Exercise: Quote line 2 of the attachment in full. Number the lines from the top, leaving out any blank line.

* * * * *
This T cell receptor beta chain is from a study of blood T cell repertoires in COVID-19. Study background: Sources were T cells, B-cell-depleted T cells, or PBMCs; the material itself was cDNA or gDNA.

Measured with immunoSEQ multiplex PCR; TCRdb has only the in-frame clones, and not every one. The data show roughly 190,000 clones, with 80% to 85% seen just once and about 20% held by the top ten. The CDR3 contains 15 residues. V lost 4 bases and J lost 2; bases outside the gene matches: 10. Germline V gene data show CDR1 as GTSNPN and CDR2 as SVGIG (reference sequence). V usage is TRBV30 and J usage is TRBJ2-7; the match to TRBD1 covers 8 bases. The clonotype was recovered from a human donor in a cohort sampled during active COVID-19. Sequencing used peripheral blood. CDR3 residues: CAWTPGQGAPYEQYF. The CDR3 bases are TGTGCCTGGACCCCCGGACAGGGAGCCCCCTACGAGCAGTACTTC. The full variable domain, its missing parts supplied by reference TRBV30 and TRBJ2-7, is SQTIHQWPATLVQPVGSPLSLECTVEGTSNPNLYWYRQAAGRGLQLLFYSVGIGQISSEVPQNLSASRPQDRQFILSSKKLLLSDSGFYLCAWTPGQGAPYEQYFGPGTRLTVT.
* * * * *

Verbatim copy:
Measured with immunoSEQ multiplex PCR; TCRdb has only the in-frame clones, and not every one. The data show roughly 190,000 clones, with 80% to 85% seen just once and about 20% held by the top ten. The CDR3 contains 15 residues. V lost 4 bases and J lost 2; bases outside the gene matches: 10. Germline V gene data show CDR1 as GTSNPN and CDR2 as SVGIG (reference sequence). V usage is TRBV30 and J usage is TRBJ2-7; the match to TRBD1 covers 8 bases. The clonotype was recovered from a human donor in a cohort sampled during active COVID-19. Sequencing used peripheral blood. CDR3 residues: CAWTPGQGAPYEQYF. The CDR3 bases are TGTGCCTGGACCCCCGGACAGGGAGCCCCCTACGAGCAGTACTTC. The full variable domain, its missing parts supplied by reference TRBV30 and TRBJ2-7, is SQTIHQWPATLVQPVGSPLSLECTVEGTSNPNLYWYRQAAGRGLQLLFYSVGIGQISSEVPQNLSASRPQDRQFILSSKKLLLSDSGFYLCAWTPGQGAPYEQYFGPGTRLTVT.